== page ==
The depth extent of earthquakes in mantle lithosphere is thought to be controlled primarily by temperature. However, using a review of seismicity from different regions, Molnar  proposes that strain rate is also a primary factor, as predicted by experimental flow laws.
The thermal structure of the deep lithosphere is poorly constrained. Thermal models provide crude temperature estimates at depth, while seismicity is used as a thermal proxy, under the common assumption that the base of seismogenic zones occurs at about 600°C, based on yield strength envelopes and position of and temperature at the brittle-to-plastic transition for a ‘standard’ tectonic strain rate.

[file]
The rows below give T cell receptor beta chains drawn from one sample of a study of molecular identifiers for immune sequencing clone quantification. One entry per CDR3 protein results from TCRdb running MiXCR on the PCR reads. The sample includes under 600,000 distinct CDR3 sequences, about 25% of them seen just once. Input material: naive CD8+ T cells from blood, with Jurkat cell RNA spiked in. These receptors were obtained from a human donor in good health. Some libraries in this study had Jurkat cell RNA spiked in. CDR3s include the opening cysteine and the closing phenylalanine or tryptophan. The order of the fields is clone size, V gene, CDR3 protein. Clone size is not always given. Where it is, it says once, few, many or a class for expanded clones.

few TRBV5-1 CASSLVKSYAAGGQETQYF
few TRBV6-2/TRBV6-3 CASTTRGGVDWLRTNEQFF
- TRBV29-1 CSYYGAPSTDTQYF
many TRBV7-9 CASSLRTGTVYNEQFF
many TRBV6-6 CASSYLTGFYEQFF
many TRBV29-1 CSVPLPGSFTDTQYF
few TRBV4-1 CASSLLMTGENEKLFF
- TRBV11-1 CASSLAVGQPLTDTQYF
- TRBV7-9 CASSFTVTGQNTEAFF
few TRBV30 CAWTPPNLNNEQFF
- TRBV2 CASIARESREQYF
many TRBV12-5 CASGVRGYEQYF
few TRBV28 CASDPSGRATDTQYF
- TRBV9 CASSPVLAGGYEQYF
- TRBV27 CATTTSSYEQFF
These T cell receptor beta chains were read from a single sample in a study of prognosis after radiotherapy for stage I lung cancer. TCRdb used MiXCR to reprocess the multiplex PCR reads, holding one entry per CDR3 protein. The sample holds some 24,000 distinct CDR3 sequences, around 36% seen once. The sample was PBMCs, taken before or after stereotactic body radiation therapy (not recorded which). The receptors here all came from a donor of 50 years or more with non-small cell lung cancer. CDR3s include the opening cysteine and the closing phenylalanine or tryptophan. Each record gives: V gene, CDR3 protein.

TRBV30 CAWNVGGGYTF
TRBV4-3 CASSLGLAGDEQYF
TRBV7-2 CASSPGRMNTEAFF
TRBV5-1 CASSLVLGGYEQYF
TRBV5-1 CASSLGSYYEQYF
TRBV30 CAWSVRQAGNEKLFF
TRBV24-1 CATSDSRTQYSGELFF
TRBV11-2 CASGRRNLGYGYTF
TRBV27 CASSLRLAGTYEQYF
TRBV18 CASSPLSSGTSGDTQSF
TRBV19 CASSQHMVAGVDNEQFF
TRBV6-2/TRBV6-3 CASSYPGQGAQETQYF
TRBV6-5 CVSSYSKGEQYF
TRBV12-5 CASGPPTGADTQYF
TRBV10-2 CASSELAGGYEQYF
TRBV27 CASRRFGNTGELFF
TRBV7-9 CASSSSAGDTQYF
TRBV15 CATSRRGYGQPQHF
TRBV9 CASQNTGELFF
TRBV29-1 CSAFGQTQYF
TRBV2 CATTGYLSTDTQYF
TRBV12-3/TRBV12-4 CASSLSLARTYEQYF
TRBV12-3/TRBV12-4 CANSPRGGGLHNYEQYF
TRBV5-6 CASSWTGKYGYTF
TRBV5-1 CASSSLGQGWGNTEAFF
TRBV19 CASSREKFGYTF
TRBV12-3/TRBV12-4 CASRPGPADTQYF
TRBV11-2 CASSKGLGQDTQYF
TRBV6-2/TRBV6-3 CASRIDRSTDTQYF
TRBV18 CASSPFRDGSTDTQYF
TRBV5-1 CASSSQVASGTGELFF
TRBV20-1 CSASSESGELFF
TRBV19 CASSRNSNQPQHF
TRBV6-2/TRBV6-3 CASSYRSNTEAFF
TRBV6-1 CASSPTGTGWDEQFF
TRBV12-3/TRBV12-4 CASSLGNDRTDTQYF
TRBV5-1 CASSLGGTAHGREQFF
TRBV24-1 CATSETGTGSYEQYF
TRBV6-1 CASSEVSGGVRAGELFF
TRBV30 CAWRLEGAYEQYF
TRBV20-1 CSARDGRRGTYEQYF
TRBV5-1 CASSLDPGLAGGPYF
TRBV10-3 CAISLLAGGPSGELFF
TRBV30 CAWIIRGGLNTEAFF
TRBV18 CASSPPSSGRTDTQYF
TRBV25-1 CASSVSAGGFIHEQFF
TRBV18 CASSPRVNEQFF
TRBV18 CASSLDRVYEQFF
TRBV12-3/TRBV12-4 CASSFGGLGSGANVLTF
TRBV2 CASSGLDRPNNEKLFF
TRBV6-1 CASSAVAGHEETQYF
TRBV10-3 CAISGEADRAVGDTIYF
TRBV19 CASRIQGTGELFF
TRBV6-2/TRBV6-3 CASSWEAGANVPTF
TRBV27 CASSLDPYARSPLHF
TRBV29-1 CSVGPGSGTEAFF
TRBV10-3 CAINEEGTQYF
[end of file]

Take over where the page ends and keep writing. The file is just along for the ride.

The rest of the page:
Laboratory experiments demonstrate that the depth and temperature of this transition should also depend on strain rate, but this has been considered negligible in lithospheric studies of seismicity, and indeed it is a difficult parameter to determine from field and geophysical data.
Molnar reviews observations of tectonically active regions in different environments and suggests that earthquakes may occur at temperatures significantly higher than 600°C at high strain rates, as predicted by experimentally derived flaw laws.
Both existing datasets (geophysical, geological, experimental) and new ocean bottom seismometer recordings likely hold the clue to better extrapolate and understand the limitations of laboratory results applied to natural systems at much larger scales. They could also help to address the question of how to link strain rates over wide spatial and temporal scales.
Citation: Molnar, P. . The brittle‐plastic transition, earthquakes, temperatures, and strain rates. Journal of Geophysical Research: Solid Earth, 125, e2019JB019335. https://doi.org/10.1029/2019JB019335
—Rachel E. Abercrombie, Editor, and Javier Escartin, Associate Editor, JGR: Solid Earth